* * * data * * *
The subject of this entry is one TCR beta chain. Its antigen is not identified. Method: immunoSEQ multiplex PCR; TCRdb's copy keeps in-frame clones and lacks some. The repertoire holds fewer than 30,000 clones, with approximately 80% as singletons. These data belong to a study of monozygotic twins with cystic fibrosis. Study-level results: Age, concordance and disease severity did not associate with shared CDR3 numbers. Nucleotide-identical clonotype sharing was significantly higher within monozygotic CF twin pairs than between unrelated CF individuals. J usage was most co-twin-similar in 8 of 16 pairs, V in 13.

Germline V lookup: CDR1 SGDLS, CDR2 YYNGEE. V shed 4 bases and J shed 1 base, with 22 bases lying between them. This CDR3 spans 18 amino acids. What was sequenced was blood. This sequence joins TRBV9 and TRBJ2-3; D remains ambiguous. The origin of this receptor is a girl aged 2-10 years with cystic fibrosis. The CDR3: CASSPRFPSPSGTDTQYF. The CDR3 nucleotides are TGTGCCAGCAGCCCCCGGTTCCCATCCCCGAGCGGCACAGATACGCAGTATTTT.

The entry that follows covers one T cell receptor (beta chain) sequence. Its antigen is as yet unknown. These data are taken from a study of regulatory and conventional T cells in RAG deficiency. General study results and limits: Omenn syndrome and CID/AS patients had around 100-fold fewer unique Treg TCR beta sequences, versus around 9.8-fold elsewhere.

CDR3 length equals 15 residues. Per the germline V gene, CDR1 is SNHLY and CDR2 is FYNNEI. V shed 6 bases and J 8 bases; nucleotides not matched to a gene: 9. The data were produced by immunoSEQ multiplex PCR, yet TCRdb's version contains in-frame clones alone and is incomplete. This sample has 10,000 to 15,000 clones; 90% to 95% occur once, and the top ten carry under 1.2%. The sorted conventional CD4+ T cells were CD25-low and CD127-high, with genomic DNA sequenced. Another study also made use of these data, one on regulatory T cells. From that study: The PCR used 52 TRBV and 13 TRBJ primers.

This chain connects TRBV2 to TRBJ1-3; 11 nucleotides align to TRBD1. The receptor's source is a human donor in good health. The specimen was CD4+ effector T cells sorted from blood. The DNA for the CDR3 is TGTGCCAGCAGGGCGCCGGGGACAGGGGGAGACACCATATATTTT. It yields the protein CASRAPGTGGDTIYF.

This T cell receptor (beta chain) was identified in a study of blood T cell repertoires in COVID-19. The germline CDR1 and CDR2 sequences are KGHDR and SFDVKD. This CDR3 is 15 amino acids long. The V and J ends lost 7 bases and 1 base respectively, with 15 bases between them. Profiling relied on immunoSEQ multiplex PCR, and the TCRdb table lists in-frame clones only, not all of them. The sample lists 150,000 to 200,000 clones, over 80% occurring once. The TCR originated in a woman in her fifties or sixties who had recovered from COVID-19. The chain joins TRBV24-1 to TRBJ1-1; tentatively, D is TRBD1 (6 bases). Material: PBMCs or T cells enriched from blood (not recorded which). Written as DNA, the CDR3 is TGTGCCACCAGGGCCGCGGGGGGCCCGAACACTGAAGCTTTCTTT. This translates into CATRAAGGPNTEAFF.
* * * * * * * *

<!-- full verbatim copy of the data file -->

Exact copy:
The subject of this entry is one TCR beta chain. Its antigen is not identified. Method: immunoSEQ multiplex PCR; TCRdb's copy keeps in-frame clones and lacks some. The repertoire holds fewer than 30,000 clones, with approximately 80% as singletons. These data belong to a study of monozygotic twins with cystic fibrosis. Study-level results: Age, concordance and disease severity did not associate with shared CDR3 numbers. Nucleotide-identical clonotype sharing was significantly higher within monozygotic CF twin pairs than between unrelated CF individuals. J usage was most co-twin-similar in 8 of 16 pairs, V in 13.

Germline V lookup: CDR1 SGDLS, CDR2 YYNGEE. V shed 4 bases and J shed 1 base, with 22 bases lying between them. This CDR3 spans 18 amino acids. What was sequenced was blood. This sequence joins TRBV9 and TRBJ2-3; D remains ambiguous. The origin of this receptor is a girl aged 2-10 years with cystic fibrosis. The CDR3: CASSPRFPSPSGTDTQYF. The CDR3 nucleotides are TGTGCCAGCAGCCCCCGGTTCCCATCCCCGAGCGGCACAGATACGCAGTATTTT.

The entry that follows covers one T cell receptor (beta chain) sequence. Its antigen is as yet unknown. These data are taken from a study of regulatory and conventional T cells in RAG deficiency. General study results and limits: Omenn syndrome and CID/AS patients had around 100-fold fewer unique Treg TCR beta sequences, versus around 9.8-fold elsewhere.

CDR3 length equals 15 residues. Per the germline V gene, CDR1 is SNHLY and CDR2 is FYNNEI. V shed 6 bases and J 8 bases; nucleotides not matched to a gene: 9. The data were produced by immunoSEQ multiplex PCR, yet TCRdb's version contains in-frame clones alone and is incomplete. This sample has 10,000 to 15,000 clones; 90% to 95% occur once, and the top ten carry under 1.2%. The sorted conventional CD4+ T cells were CD25-low and CD127-high, with genomic DNA sequenced. Another study also made use of these data, one on regulatory T cells. From that study: The PCR used 52 TRBV and 13 TRBJ primers.

This chain connects TRBV2 to TRBJ1-3; 11 nucleotides align to TRBD1. The receptor's source is a human donor in good health. The specimen was CD4+ effector T cells sorted from blood. The DNA for the CDR3 is TGTGCCAGCAGGGCGCCGGGGACAGGGGGAGACACCATATATTTT. It yields the protein CASRAPGTGGDTIYF.

This T cell receptor (beta chain) was identified in a study of blood T cell repertoires in COVID-19. The germline CDR1 and CDR2 sequences are KGHDR and SFDVKD. This CDR3 is 15 amino acids long. The V and J ends lost 7 bases and 1 base respectively, with 15 bases between them. Profiling relied on immunoSEQ multiplex PCR, and the TCRdb table lists in-frame clones only, not all of them. The sample lists 150,000 to 200,000 clones, over 80% occurring once. The TCR originated in a woman in her fifties or sixties who had recovered from COVID-19. The chain joins TRBV24-1 to TRBJ1-1; tentatively, D is TRBD1 (6 bases). Material: PBMCs or T cells enriched from blood (not recorded which). Written as DNA, the CDR3 is TGTGCCACCAGGGCCGCGGGGGGCCCGAACACTGAAGCTTTCTTT. This translates into CATRAAGGPNTEAFF.